Hear about fun things to do in Edinburgh, Scotland as the Amateur Traveler talks to Dan from the Zipping Around the World podcast about his recent trip to the capital of Scotland.
In answer to the question of why someone should go to Edinburgh, Dan says, “The history. If you like a little whiskey, if you like, just greenery, it’s just a wonderful place to go. The people are wonderful English-speaking, so it’s easy for a lot of people to cast their net first. So all those things encompass why you’d want to go to Scotland.”
Dan starts us on the rather touristy Royal Mile that runs from Edinburgh Castle to Holyrood Palace. Yes, it has a lot of whiskey and tourist shops but it also has a lot of history. We stop at an old merchant’s house turned museum at Gladstone’s Land.
We hear about a deacon by day and robber by night who may have influenced the creation of the “Strange Case of Dr. Jekyll and Mr. Hyde” and a faithful Scot terrier revered in the city.
We learn about Scottish history at the National Museum of Scotland and the Museum of Edinburgh. Visit St Giles Cathedral which will turn 900 years old in 2024. It was founded by King David the 1st.
We learn about some of Edinburgh’s famous residents who have monuments in the city like Adam Smith the father of economics, John Knox the founder of the Scottish Presbyterian church, and Robert Burns the poet.
At the end of the Royal Mile, you will find the modern Scottish Parliament Building and Holyrood Palace the home of Scottish royal history.
On the next day, Dan takes us up to Edinburgh Castle. If you come in August you might try and get tickets for the Royal Edinburgh Military Tattoo an annual performance of international military bands. You could spend a good part of the day just at the castle if you went to all the different museums. There are museums for various regiments, a museum for prisoners of war who were held in the castle, as well as the National War Museum.
See the giant Mons Meg canon or plug your ears if you are there when they fire off the modern canon that is the 1 o’clock gun. The castle also has a palace in it and a chapel that dates back to King David 1st from 1130.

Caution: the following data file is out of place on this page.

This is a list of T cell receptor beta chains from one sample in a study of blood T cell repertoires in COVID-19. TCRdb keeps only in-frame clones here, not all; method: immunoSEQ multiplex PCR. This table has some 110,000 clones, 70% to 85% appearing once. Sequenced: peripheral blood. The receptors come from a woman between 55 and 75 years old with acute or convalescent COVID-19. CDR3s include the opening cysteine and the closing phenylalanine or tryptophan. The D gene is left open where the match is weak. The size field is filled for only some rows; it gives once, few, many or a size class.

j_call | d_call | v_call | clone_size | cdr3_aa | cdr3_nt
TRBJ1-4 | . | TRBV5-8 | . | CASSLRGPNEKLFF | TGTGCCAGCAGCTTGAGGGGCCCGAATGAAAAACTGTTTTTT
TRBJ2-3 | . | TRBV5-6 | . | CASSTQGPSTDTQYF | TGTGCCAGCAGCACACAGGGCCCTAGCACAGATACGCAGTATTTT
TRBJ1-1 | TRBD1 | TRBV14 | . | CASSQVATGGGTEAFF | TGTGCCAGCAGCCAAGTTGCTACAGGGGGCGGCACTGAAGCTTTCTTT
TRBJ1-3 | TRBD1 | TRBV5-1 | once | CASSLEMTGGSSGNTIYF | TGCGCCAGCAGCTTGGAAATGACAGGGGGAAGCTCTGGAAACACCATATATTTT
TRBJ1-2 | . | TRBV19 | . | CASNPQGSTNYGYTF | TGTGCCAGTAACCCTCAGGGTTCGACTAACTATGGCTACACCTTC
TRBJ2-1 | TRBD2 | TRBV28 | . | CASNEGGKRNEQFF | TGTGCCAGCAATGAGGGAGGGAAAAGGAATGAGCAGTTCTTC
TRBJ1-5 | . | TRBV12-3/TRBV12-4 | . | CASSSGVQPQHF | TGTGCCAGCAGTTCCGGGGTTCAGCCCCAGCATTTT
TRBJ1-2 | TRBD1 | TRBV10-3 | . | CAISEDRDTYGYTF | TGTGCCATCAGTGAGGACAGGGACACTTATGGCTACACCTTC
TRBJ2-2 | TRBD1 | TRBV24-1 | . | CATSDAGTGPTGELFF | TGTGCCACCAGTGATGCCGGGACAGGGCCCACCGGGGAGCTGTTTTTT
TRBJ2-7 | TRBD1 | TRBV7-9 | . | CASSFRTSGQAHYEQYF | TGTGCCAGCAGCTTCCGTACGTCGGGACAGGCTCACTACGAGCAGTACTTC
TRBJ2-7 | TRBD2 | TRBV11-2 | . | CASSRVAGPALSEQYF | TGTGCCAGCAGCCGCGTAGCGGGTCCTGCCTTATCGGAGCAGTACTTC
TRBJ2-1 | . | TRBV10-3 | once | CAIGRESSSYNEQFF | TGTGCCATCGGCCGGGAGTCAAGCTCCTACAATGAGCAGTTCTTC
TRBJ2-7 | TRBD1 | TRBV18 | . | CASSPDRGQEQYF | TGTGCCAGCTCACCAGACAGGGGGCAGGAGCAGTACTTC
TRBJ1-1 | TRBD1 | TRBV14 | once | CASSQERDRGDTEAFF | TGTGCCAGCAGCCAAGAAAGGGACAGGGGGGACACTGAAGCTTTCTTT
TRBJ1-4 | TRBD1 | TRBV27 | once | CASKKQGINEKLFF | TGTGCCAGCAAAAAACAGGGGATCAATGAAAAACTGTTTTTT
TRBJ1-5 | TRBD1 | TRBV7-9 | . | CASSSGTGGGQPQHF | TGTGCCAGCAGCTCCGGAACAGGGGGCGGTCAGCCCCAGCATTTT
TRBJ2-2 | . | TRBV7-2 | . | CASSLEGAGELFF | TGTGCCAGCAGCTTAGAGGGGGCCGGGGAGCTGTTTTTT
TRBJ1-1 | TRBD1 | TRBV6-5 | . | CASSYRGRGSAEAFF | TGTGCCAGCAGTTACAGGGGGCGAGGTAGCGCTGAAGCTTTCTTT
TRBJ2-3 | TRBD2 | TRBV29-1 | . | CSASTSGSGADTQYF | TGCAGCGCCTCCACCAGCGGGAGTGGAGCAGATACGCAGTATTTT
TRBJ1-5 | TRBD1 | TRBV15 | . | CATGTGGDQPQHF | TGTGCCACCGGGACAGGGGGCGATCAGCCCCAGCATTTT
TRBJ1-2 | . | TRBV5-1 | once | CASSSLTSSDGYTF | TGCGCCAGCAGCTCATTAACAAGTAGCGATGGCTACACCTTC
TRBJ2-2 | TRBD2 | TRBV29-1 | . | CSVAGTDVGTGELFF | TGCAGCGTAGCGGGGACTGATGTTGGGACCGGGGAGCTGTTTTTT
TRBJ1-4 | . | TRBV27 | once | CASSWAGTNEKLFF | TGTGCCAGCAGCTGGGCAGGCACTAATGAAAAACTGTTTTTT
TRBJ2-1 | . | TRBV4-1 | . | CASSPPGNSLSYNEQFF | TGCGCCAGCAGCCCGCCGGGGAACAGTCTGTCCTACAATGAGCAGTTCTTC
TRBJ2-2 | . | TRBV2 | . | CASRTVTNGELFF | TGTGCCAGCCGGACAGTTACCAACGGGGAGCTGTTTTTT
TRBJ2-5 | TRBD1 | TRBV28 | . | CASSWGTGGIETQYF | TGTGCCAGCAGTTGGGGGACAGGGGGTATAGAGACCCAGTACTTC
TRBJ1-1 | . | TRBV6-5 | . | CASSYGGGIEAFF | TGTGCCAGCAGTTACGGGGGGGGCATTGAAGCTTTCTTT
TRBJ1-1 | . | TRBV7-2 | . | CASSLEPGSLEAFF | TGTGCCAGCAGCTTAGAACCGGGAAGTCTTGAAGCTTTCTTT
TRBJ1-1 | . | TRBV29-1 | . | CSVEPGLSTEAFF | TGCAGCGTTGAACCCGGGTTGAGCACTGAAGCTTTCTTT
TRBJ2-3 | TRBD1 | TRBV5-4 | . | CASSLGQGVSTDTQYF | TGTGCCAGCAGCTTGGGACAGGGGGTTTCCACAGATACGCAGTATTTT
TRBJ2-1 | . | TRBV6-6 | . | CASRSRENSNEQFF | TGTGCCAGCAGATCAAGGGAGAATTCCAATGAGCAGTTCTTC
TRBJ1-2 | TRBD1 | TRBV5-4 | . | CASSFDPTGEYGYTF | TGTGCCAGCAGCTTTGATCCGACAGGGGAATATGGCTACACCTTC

When you come down from the castle, take a stroll in the Princes Street Gardens. But when are ready for another hike with a view, Dan talks about hikes to Salisbury Crags and Arthur’s Seat
or the monuments on Calton Hill like the Nelson Monument and the National Monument. Speaking of monuments you can climb the 287 steps to the top of the Scott Monument dedicated to author Sir Walter Scott.
Dan recommends day trips to Glasgow or St Andrews from Edinburgh and also recommends a trip to see the Stirling Castle and the monument to William Wallace of Braveheart and the Battle of Stirling Bridge fame.
There is much more to see in Scotland, but the beautiful city of Edinburgh is a great introduction to Scotland.
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The Royal Edinburgh Military Tattoo
Deacon Brodies Tavern
National Museum of Scotland
St Giles Cathedral
The Devil’s Advocate
Museum of Edinburgh
Scottish Parliament Building
Robert the Bruce
Official Edinburgh Castle Website
One o’clock Gun
National War Museum
The Great Hall – Edinburgh Castle
The Royal Palace – Edinburgh Castle
Prisons of War – Edinburgh Castle
St Margaret’s Chapel – Edinburgh Castle
Princes Street Gardens
The Lookout (restaurant)
The National Wallace Monument
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